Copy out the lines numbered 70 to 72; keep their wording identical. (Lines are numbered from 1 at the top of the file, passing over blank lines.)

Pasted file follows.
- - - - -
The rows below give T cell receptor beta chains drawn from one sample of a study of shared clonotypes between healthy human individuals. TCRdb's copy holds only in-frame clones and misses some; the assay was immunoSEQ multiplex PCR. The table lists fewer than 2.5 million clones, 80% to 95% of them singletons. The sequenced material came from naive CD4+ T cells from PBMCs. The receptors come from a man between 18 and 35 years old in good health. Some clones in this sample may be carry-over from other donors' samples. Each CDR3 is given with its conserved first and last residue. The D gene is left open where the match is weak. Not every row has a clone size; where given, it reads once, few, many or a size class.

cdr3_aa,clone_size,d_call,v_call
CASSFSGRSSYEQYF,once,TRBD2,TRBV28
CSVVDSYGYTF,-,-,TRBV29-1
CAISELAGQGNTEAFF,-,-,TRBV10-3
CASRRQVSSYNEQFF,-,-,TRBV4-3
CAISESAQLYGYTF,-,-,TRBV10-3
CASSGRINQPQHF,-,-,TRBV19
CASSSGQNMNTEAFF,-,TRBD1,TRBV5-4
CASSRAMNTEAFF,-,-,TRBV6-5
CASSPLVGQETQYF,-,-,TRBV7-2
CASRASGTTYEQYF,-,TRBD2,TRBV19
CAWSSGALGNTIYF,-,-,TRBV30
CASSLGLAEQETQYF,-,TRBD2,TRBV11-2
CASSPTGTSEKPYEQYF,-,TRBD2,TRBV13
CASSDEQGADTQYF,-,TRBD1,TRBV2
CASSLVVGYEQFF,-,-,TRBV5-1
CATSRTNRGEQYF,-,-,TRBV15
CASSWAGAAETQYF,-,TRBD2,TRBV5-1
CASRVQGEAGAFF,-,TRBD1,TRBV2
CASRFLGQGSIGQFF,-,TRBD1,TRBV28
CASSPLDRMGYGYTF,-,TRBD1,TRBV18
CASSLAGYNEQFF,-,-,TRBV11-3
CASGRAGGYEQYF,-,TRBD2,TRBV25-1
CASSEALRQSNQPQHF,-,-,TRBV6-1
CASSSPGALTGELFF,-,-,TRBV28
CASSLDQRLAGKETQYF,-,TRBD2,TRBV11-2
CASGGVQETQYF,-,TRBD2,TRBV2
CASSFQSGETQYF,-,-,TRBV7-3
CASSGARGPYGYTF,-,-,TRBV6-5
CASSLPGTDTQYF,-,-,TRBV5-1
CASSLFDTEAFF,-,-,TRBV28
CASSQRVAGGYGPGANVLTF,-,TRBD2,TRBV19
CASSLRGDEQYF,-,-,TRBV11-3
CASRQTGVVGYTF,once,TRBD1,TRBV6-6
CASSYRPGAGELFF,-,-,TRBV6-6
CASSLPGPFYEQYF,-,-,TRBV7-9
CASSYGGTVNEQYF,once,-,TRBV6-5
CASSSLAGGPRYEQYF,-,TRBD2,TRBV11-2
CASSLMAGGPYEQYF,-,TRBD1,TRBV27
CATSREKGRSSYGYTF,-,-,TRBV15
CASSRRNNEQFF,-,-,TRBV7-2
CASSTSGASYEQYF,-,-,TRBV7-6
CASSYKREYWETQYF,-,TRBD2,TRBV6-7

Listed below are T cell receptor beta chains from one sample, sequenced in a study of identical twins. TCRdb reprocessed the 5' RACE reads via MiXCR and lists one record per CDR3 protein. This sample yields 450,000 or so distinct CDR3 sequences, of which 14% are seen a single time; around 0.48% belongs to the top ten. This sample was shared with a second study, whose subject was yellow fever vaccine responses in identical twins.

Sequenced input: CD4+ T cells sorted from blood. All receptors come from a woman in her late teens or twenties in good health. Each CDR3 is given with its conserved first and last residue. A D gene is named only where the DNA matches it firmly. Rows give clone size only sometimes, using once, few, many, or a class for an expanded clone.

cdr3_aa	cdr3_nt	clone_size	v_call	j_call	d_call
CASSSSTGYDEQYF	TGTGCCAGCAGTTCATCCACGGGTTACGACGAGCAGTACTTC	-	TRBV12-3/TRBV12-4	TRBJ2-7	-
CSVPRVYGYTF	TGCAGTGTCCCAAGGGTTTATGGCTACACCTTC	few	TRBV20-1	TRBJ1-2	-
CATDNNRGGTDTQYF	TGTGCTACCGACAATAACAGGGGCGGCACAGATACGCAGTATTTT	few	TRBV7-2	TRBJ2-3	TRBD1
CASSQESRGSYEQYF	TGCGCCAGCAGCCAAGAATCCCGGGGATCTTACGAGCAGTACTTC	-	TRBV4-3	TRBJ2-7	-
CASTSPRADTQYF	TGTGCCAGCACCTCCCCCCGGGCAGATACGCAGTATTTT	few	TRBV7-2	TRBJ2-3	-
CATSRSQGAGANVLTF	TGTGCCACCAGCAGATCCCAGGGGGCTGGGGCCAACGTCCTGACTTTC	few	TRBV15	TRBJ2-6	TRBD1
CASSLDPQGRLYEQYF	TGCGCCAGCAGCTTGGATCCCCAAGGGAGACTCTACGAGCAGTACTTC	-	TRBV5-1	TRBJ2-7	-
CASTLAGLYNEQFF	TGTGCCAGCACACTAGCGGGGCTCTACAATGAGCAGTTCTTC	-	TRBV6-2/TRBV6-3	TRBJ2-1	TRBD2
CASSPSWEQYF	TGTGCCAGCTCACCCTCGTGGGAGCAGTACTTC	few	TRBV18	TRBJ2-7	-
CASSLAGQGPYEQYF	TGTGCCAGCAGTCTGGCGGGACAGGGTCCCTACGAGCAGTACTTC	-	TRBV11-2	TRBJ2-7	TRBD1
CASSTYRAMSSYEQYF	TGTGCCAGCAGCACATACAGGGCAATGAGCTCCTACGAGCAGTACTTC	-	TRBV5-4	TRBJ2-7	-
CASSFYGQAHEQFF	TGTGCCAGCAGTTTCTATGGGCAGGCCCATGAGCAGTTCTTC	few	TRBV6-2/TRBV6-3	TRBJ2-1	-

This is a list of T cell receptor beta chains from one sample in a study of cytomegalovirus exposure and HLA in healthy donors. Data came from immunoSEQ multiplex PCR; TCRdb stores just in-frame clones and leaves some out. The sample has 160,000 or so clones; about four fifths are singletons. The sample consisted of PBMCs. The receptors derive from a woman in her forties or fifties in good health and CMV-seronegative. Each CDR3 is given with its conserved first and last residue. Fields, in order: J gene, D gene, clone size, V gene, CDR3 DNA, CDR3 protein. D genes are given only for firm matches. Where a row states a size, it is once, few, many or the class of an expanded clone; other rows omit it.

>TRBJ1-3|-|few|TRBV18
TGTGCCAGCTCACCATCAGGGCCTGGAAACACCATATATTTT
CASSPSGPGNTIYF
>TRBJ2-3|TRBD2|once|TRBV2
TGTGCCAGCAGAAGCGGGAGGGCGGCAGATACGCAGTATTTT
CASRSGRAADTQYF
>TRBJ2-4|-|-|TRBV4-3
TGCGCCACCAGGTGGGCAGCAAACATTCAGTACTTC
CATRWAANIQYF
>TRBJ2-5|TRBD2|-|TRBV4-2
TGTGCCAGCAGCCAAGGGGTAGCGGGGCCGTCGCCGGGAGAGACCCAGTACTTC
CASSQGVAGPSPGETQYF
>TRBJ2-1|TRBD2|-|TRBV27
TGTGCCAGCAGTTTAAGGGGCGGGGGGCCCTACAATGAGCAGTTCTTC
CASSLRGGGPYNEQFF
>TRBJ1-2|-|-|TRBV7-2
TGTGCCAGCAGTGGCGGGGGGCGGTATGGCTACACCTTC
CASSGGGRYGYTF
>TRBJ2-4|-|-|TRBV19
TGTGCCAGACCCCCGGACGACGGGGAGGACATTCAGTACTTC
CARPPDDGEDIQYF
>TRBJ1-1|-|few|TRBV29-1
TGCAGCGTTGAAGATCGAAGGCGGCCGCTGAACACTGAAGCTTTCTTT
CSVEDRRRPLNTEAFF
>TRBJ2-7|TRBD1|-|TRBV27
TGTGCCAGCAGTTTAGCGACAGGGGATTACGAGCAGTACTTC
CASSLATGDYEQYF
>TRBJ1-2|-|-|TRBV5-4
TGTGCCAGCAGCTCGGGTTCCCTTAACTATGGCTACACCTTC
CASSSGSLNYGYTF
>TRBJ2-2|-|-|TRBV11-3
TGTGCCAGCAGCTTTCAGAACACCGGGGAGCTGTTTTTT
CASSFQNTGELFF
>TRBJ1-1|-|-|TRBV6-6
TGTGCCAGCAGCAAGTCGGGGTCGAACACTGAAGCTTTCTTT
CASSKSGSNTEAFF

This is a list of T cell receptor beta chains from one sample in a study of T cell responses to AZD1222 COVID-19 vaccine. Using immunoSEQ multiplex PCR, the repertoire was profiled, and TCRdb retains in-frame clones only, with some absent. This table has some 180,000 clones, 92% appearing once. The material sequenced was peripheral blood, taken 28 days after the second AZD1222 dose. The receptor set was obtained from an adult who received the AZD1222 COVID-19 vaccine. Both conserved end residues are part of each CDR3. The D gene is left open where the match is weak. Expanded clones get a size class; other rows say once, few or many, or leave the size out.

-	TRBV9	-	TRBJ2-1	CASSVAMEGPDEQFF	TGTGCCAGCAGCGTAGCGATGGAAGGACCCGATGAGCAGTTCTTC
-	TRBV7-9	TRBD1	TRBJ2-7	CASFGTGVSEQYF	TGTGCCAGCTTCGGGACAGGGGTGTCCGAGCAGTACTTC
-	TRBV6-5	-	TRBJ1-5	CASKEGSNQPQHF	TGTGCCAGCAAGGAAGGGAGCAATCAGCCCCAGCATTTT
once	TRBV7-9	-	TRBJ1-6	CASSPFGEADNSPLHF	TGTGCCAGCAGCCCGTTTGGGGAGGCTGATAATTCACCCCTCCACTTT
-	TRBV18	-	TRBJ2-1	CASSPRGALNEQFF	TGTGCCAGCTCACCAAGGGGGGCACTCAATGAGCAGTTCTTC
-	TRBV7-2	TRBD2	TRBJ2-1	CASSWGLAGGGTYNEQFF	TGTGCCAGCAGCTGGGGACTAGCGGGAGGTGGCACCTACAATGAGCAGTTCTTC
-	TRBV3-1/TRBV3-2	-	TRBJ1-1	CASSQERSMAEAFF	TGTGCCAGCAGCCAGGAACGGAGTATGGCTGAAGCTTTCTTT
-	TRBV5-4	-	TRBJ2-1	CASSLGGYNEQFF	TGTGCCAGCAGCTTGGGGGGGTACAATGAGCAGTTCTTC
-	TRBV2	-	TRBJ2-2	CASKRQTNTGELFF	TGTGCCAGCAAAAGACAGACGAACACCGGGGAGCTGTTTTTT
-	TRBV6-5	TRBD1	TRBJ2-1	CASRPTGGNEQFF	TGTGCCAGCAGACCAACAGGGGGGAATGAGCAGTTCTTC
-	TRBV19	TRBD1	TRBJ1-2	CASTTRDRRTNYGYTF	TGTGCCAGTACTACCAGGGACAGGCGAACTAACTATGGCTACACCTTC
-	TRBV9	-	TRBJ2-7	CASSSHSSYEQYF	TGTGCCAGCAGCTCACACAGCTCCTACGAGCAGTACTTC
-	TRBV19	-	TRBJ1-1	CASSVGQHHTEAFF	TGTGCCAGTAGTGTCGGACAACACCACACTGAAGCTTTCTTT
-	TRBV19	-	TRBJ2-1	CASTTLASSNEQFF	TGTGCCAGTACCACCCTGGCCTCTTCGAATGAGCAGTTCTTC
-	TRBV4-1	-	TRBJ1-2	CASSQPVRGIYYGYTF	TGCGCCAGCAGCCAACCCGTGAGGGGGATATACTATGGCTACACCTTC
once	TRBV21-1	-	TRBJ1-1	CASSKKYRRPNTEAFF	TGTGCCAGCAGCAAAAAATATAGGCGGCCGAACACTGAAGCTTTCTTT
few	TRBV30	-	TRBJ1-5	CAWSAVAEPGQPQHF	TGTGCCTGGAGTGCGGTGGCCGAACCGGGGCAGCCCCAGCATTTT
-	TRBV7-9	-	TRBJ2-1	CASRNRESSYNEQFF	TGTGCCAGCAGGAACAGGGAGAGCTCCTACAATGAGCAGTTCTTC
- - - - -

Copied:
>TRBJ2-5|TRBD2|-|TRBV4-2
TGTGCCAGCAGCCAAGGGGTAGCGGGGCCGTCGCCGGGAGAGACCCAGTACTTC
CASSQGVAGPSPGETQYF